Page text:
No Time To Cry (Plus, A Little Bump On The Road)


There seems to be a point in every big project I do that I have to rest and cry. I didn’t really get to that point yesterday, but I was very close. And really, the only thing stopping me from doing that was saying to myself, “Kristi, there’s no time to waste on that! It doesn’t help anyone. Just keep going! ”

The project I worked on yesterday was to clean the shower tile to prepare it for grout. And let me tell you, there are areas of the tile that are a complete mess, as you can see here…

That’s the dried mortar. The mortar on top of the tiles is easily removed. I used a large sponge to put a large amount of soapy water on the areas, and after giving it a few minutes to soak, the mortar was immediately removed. It was simple.

The less easy part is to remove the mortar from between the tiles.

cleaning mortar on and between tiles before grouting - 2

It would probably be easier if I cleaned that all the day after my tiling (i.e., within the first 12 hours). But no, I waited a week. And the thing is that I know I’m doing a hard job for myself, but my hands are too sore to take care of. I let Future Kristi deal with that.

Well, Future Kristi is Yesterday’s Kristi, and she’s not happy camping. This is a slow job that requires using my Dremel Multi-Max. And yet, the mortar is so hard that it doesn’t come out easily. I didn’t even know how long I had been working, and I was able to clean all the floor slopes using clear grout lines.

cleaning mortar in and between tiles before grouting - 3

But as you can see, I still have a few areas on the floor level.

cleaning mortar in and between tiles before grouting - 4

So learning from my mistake. Clean the grout lines as quickly as you can. The reason I didn’t do this while I was installing the tiles was because every time I tried to clear the grout lines, the tiles would shift and shift. So I really plan on drying the tiles for just a few hours, and then go back and clear the grout lines. But I didn’t. And then I procrastinate. And before I knew it, it was already a week. Yes, don’t do that.

I had another problem yesterday. On one of my breaks, I was scrolling through Instagram and I found a photo of a dog shower with the same penny tile design I planned to use on the shower head wall in our shower , which is this shower wall.

By the way, I was asked where the shower drain was. Those tall gold objects on the floor are the gutters. There are two of them. ⁇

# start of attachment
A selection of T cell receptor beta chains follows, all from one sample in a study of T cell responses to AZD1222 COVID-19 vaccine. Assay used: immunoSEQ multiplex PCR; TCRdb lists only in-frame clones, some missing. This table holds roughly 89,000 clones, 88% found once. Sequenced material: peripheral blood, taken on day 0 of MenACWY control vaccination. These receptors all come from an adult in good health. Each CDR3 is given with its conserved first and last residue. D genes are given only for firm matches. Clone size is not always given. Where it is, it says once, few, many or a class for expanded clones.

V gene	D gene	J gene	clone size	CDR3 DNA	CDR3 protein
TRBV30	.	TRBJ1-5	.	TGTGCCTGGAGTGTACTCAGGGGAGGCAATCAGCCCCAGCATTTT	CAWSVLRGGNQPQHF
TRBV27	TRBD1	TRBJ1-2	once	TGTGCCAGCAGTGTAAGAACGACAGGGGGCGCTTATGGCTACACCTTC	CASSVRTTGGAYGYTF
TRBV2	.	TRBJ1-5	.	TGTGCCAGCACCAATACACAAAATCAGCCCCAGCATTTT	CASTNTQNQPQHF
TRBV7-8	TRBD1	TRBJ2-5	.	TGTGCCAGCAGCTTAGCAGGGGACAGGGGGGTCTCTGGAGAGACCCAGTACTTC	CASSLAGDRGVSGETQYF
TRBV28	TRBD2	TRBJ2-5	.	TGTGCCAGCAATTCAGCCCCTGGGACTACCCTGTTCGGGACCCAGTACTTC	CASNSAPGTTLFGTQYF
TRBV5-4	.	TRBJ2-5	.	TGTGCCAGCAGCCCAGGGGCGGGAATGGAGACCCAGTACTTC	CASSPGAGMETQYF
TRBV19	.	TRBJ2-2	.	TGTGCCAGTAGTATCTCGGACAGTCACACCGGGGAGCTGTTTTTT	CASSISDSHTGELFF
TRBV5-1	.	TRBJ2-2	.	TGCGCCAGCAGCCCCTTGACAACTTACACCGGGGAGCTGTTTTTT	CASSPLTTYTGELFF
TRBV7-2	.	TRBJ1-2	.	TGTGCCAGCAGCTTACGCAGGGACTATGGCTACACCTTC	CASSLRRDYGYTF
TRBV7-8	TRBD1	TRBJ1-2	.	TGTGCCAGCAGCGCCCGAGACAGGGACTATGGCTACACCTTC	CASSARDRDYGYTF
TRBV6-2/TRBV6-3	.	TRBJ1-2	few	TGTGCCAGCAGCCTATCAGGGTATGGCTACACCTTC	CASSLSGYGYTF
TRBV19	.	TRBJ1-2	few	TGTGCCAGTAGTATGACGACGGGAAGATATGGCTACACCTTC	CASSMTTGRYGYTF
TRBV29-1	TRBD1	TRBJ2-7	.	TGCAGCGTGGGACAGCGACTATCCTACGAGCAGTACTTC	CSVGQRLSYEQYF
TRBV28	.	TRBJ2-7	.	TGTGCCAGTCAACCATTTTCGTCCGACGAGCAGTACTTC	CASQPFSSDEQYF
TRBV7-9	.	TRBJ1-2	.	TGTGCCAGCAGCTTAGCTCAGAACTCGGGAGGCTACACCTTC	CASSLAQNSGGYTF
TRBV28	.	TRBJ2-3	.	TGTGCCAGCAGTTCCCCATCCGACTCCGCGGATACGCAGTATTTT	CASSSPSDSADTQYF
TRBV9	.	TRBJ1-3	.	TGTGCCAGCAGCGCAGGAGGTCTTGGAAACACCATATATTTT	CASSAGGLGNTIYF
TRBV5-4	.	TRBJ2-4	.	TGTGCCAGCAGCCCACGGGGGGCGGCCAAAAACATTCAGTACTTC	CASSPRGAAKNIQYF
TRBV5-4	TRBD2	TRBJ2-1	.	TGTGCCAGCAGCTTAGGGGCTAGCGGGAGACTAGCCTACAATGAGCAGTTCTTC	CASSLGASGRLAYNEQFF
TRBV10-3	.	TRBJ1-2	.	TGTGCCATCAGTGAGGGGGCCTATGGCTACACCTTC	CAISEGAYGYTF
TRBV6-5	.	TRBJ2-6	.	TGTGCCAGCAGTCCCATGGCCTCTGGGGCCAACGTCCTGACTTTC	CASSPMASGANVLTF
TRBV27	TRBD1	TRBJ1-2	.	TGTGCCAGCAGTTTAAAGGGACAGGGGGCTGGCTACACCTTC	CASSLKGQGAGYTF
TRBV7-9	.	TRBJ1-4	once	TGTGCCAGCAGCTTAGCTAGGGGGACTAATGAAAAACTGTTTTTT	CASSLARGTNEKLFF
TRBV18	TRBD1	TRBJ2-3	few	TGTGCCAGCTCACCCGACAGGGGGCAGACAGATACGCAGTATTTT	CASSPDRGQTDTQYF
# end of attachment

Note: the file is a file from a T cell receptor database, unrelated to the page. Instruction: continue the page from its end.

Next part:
Here is the photo I found on Instagram showing the same penny tile design I plan to use…

Can you see that tiny little inset tile design? If you can’t see the photo above, you can see it on Instagram here.

While that was the design I was planning, I would have liked to use three or five rows of penny tiles to make my design instead of just one. So I took a sheet of penny tile, cut it into three rows, and tried to put the design together.

It didn’t work.

I’ve seen photos where others use three or four rows of penny tiles to make boxes, Greek key designs, and other similar designs, so I can’t understand why I can’t do it. to make it work. So I went online and searched for some of the plots, and I really realized why.

I won’t post those photos in this blog post because I have a rule that I will never post someone else’s photo on my blog just to criticize it. And I would never call it a criticism because it is just a matter of personal taste and personal tolerance of imperfection.

But if you use penny tile to create any design with 90-degree corners, the corners are likely to be … well, not as clean and perfect as I should have them in my house. Some people have a much higher tolerance for imperfect corners, and I would say a lot stronger on them. And from a distance, these designs look great, so I plan to do the same with our shower. But there’s no way I can look around the corners almost daily. You can see what I mean here: black penny tile scheme on white subway tile and blue penny tile border set on glass tile.

So now I’m back to square one with a way to use penny tile as an accent on the shower wall. I really wanted it to be just on the wall because I didn’t want it to be visible when standing in the bathroom, so there were no horizontal stripes around the entire shower (which was my original idea). That’s why it should be a design that is only attached to the wall of the shower head. And I just bought 18 square feet for the entire bathroom (i.e., shower accents and wainscoting accents surrounding the bathroom). I can buy more if I really need to, but I prefer not to. I have a feeling I need to, though. Ug.

Any ideas?





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